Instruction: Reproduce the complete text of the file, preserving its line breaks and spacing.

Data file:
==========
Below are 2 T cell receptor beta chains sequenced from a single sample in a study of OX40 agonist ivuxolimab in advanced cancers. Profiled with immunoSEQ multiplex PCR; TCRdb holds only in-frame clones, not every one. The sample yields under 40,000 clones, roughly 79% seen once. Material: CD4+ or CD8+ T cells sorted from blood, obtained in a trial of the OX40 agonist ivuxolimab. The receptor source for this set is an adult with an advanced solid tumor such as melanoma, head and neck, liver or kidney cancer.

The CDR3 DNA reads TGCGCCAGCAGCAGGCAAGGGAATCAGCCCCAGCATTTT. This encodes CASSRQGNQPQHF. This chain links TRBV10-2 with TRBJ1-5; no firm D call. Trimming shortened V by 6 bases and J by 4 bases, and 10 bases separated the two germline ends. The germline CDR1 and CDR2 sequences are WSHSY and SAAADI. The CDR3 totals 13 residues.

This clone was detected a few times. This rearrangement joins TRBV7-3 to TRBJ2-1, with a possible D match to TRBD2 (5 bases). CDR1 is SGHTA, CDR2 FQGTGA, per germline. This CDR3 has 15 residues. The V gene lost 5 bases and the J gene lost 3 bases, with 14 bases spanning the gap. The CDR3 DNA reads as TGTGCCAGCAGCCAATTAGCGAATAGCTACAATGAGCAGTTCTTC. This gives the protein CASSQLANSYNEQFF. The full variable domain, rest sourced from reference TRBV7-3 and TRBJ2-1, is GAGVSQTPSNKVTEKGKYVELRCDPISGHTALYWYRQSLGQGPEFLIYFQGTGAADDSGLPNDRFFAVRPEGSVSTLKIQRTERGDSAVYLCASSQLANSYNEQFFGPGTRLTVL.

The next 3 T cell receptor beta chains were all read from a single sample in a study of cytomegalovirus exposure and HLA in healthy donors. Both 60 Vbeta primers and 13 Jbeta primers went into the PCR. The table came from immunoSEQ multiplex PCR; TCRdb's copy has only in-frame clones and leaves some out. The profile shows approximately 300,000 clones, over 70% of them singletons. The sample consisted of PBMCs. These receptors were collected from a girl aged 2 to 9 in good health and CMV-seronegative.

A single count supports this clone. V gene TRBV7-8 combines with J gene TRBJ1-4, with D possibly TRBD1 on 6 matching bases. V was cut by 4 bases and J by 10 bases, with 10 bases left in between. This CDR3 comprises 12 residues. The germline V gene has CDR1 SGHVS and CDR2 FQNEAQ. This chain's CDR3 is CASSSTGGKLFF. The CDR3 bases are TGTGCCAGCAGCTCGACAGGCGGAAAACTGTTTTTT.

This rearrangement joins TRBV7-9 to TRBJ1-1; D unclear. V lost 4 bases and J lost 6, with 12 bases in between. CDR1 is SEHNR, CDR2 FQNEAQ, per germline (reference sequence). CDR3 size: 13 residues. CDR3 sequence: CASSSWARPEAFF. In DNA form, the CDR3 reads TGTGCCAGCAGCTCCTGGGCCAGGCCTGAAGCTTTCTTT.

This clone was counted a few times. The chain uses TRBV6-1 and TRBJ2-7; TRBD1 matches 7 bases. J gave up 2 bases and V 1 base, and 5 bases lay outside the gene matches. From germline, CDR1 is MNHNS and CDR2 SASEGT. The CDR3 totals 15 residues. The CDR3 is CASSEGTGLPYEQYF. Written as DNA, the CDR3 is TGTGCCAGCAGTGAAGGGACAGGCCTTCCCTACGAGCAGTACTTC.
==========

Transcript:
Below are 2 T cell receptor beta chains sequenced from a single sample in a study of OX40 agonist ivuxolimab in advanced cancers. Profiled with immunoSEQ multiplex PCR; TCRdb holds only in-frame clones, not every one. The sample yields under 40,000 clones, roughly 79% seen once. Material: CD4+ or CD8+ T cells sorted from blood, obtained in a trial of the OX40 agonist ivuxolimab. The receptor source for this set is an adult with an advanced solid tumor such as melanoma, head and neck, liver or kidney cancer.

The CDR3 DNA reads TGCGCCAGCAGCAGGCAAGGGAATCAGCCCCAGCATTTT. This encodes CASSRQGNQPQHF. This chain links TRBV10-2 with TRBJ1-5; no firm D call. Trimming shortened V by 6 bases and J by 4 bases, and 10 bases separated the two germline ends. The germline CDR1 and CDR2 sequences are WSHSY and SAAADI. The CDR3 totals 13 residues.

This clone was detected a few times. This rearrangement joins TRBV7-3 to TRBJ2-1, with a possible D match to TRBD2 (5 bases). CDR1 is SGHTA, CDR2 FQGTGA, per germline. This CDR3 has 15 residues. The V gene lost 5 bases and the J gene lost 3 bases, with 14 bases spanning the gap. The CDR3 DNA reads as TGTGCCAGCAGCCAATTAGCGAATAGCTACAATGAGCAGTTCTTC. This gives the protein CASSQLANSYNEQFF. The full variable domain, rest sourced from reference TRBV7-3 and TRBJ2-1, is GAGVSQTPSNKVTEKGKYVELRCDPISGHTALYWYRQSLGQGPEFLIYFQGTGAADDSGLPNDRFFAVRPEGSVSTLKIQRTERGDSAVYLCASSQLANSYNEQFFGPGTRLTVL.

The next 3 T cell receptor beta chains were all read from a single sample in a study of cytomegalovirus exposure and HLA in healthy donors. Both 60 Vbeta primers and 13 Jbeta primers went into the PCR. The table came from immunoSEQ multiplex PCR; TCRdb's copy has only in-frame clones and leaves some out. The profile shows approximately 300,000 clones, over 70% of them singletons. The sample consisted of PBMCs. These receptors were collected from a girl aged 2 to 9 in good health and CMV-seronegative.

A single count supports this clone. V gene TRBV7-8 combines with J gene TRBJ1-4, with D possibly TRBD1 on 6 matching bases. V was cut by 4 bases and J by 10 bases, with 10 bases left in between. This CDR3 comprises 12 residues. The germline V gene has CDR1 SGHVS and CDR2 FQNEAQ. This chain's CDR3 is CASSSTGGKLFF. The CDR3 bases are TGTGCCAGCAGCTCGACAGGCGGAAAACTGTTTTTT.

This rearrangement joins TRBV7-9 to TRBJ1-1; D unclear. V lost 4 bases and J lost 6, with 12 bases in between. CDR1 is SEHNR, CDR2 FQNEAQ, per germline (reference sequence). CDR3 size: 13 residues. CDR3 sequence: CASSSWARPEAFF. In DNA form, the CDR3 reads TGTGCCAGCAGCTCCTGGGCCAGGCCTGAAGCTTTCTTT.

This clone was counted a few times. The chain uses TRBV6-1 and TRBJ2-7; TRBD1 matches 7 bases. J gave up 2 bases and V 1 base, and 5 bases lay outside the gene matches. From germline, CDR1 is MNHNS and CDR2 SASEGT. The CDR3 totals 15 residues. The CDR3 is CASSEGTGLPYEQYF. Written as DNA, the CDR3 is TGTGCCAGCAGTGAAGGGACAGGCCTTCCCTACGAGCAGTACTTC.